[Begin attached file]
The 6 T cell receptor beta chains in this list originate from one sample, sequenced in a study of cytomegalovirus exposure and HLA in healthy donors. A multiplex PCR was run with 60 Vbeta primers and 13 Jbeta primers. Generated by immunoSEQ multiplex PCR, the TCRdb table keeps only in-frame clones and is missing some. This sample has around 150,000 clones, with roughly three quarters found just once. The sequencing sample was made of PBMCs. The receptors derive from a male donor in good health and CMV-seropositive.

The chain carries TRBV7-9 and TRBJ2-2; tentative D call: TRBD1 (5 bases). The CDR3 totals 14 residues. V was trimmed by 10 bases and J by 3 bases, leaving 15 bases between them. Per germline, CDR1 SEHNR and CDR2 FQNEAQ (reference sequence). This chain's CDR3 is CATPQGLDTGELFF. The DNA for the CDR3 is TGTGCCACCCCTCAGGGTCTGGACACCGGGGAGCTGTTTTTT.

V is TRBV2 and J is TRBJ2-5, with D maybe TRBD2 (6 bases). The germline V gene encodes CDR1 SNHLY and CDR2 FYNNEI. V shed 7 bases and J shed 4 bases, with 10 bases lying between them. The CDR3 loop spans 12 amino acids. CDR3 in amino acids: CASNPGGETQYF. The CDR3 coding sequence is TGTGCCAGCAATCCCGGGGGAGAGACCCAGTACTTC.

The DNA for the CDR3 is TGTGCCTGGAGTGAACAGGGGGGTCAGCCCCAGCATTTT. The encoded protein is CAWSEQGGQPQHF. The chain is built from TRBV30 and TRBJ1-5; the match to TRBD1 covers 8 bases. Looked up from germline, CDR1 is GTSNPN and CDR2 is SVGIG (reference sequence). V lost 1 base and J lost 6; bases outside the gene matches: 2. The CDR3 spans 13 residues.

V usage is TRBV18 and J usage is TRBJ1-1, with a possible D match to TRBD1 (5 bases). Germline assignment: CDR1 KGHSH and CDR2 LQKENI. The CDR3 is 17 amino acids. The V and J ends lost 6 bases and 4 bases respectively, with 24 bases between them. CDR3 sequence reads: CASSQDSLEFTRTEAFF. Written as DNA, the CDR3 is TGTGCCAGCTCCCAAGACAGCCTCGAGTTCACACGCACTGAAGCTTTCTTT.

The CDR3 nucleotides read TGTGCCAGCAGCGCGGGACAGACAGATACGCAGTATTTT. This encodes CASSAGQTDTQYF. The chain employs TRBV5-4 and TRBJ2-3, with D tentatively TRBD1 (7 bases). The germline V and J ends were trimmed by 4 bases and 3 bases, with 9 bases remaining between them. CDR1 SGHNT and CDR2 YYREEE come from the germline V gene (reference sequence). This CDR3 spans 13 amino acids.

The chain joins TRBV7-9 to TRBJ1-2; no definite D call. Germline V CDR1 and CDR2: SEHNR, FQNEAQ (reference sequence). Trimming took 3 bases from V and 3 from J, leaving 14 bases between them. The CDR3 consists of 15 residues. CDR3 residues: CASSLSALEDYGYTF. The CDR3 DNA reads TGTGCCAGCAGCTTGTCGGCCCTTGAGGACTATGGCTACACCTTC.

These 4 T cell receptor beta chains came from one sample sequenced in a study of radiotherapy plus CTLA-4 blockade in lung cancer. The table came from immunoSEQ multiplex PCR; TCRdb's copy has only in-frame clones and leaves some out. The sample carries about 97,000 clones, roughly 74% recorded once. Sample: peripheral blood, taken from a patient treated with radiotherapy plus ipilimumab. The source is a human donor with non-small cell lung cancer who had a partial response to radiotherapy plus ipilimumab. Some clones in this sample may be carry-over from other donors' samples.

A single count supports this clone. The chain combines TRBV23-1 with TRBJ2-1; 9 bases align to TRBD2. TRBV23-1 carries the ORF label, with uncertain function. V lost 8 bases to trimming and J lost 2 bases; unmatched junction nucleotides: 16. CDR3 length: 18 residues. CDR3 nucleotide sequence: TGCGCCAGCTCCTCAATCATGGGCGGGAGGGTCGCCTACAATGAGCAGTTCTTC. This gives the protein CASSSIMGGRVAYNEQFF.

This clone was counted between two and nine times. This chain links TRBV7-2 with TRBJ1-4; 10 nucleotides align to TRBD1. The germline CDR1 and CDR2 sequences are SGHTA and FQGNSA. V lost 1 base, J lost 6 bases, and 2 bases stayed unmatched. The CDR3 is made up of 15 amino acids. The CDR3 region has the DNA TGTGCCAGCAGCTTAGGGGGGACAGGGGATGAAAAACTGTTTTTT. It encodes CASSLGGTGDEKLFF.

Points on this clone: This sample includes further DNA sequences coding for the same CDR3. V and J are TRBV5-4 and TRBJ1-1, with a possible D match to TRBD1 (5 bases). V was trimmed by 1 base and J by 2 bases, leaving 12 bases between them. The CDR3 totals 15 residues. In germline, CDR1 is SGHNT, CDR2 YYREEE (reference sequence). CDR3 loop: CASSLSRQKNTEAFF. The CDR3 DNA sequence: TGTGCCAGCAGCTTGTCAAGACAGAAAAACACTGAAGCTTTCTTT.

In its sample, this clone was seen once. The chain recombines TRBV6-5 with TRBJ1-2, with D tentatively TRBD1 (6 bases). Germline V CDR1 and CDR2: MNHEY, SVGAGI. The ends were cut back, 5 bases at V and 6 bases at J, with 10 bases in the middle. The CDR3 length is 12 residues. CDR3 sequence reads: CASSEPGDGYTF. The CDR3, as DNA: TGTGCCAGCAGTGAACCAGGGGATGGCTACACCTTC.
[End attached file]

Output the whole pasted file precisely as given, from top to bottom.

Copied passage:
The 6 T cell receptor beta chains in this list originate from one sample, sequenced in a study of cytomegalovirus exposure and HLA in healthy donors. A multiplex PCR was run with 60 Vbeta primers and 13 Jbeta primers. Generated by immunoSEQ multiplex PCR, the TCRdb table keeps only in-frame clones and is missing some. This sample has around 150,000 clones, with roughly three quarters found just once. The sequencing sample was made of PBMCs. The receptors derive from a male donor in good health and CMV-seropositive.

The chain carries TRBV7-9 and TRBJ2-2; tentative D call: TRBD1 (5 bases). The CDR3 totals 14 residues. V was trimmed by 10 bases and J by 3 bases, leaving 15 bases between them. Per germline, CDR1 SEHNR and CDR2 FQNEAQ (reference sequence). This chain's CDR3 is CATPQGLDTGELFF. The DNA for the CDR3 is TGTGCCACCCCTCAGGGTCTGGACACCGGGGAGCTGTTTTTT.

V is TRBV2 and J is TRBJ2-5, with D maybe TRBD2 (6 bases). The germline V gene encodes CDR1 SNHLY and CDR2 FYNNEI. V shed 7 bases and J shed 4 bases, with 10 bases lying between them. The CDR3 loop spans 12 amino acids. CDR3 in amino acids: CASNPGGETQYF. The CDR3 coding sequence is TGTGCCAGCAATCCCGGGGGAGAGACCCAGTACTTC.

The DNA for the CDR3 is TGTGCCTGGAGTGAACAGGGGGGTCAGCCCCAGCATTTT. The encoded protein is CAWSEQGGQPQHF. The chain is built from TRBV30 and TRBJ1-5; the match to TRBD1 covers 8 bases. Looked up from germline, CDR1 is GTSNPN and CDR2 is SVGIG (reference sequence). V lost 1 base and J lost 6; bases outside the gene matches: 2. The CDR3 spans 13 residues.

V usage is TRBV18 and J usage is TRBJ1-1, with a possible D match to TRBD1 (5 bases). Germline assignment: CDR1 KGHSH and CDR2 LQKENI. The CDR3 is 17 amino acids. The V and J ends lost 6 bases and 4 bases respectively, with 24 bases between them. CDR3 sequence reads: CASSQDSLEFTRTEAFF. Written as DNA, the CDR3 is TGTGCCAGCTCCCAAGACAGCCTCGAGTTCACACGCACTGAAGCTTTCTTT.

The CDR3 nucleotides read TGTGCCAGCAGCGCGGGACAGACAGATACGCAGTATTTT. This encodes CASSAGQTDTQYF. The chain employs TRBV5-4 and TRBJ2-3, with D tentatively TRBD1 (7 bases). The germline V and J ends were trimmed by 4 bases and 3 bases, with 9 bases remaining between them. CDR1 SGHNT and CDR2 YYREEE come from the germline V gene (reference sequence). This CDR3 spans 13 amino acids.

The chain joins TRBV7-9 to TRBJ1-2; no definite D call. Germline V CDR1 and CDR2: SEHNR, FQNEAQ (reference sequence). Trimming took 3 bases from V and 3 from J, leaving 14 bases between them. The CDR3 consists of 15 residues. CDR3 residues: CASSLSALEDYGYTF. The CDR3 DNA reads TGTGCCAGCAGCTTGTCGGCCCTTGAGGACTATGGCTACACCTTC.

These 4 T cell receptor beta chains came from one sample sequenced in a study of radiotherapy plus CTLA-4 blockade in lung cancer. The table came from immunoSEQ multiplex PCR; TCRdb's copy has only in-frame clones and leaves some out. The sample carries about 97,000 clones, roughly 74% recorded once. Sample: peripheral blood, taken from a patient treated with radiotherapy plus ipilimumab. The source is a human donor with non-small cell lung cancer who had a partial response to radiotherapy plus ipilimumab. Some clones in this sample may be carry-over from other donors' samples.

A single count supports this clone. The chain combines TRBV23-1 with TRBJ2-1; 9 bases align to TRBD2. TRBV23-1 carries the ORF label, with uncertain function. V lost 8 bases to trimming and J lost 2 bases; unmatched junction nucleotides: 16. CDR3 length: 18 residues. CDR3 nucleotide sequence: TGCGCCAGCTCCTCAATCATGGGCGGGAGGGTCGCCTACAATGAGCAGTTCTTC. This gives the protein CASSSIMGGRVAYNEQFF.

This clone was counted between two and nine times. This chain links TRBV7-2 with TRBJ1-4; 10 nucleotides align to TRBD1. The germline CDR1 and CDR2 sequences are SGHTA and FQGNSA. V lost 1 base, J lost 6 bases, and 2 bases stayed unmatched. The CDR3 is made up of 15 amino acids. The CDR3 region has the DNA TGTGCCAGCAGCTTAGGGGGGACAGGGGATGAAAAACTGTTTTTT. It encodes CASSLGGTGDEKLFF.

Points on this clone: This sample includes further DNA sequences coding for the same CDR3. V and J are TRBV5-4 and TRBJ1-1, with a possible D match to TRBD1 (5 bases). V was trimmed by 1 base and J by 2 bases, leaving 12 bases between them. The CDR3 totals 15 residues. In germline, CDR1 is SGHNT, CDR2 YYREEE (reference sequence). CDR3 loop: CASSLSRQKNTEAFF. The CDR3 DNA sequence: TGTGCCAGCAGCTTGTCAAGACAGAAAAACACTGAAGCTTTCTTT.

In its sample, this clone was seen once. The chain recombines TRBV6-5 with TRBJ1-2, with D tentatively TRBD1 (6 bases). Germline V CDR1 and CDR2: MNHEY, SVGAGI. The ends were cut back, 5 bases at V and 6 bases at J, with 10 bases in the middle. The CDR3 length is 12 residues. CDR3 sequence reads: CASSEPGDGYTF. The CDR3, as DNA: TGTGCCAGCAGTGAACCAGGGGATGGCTACACCTTC.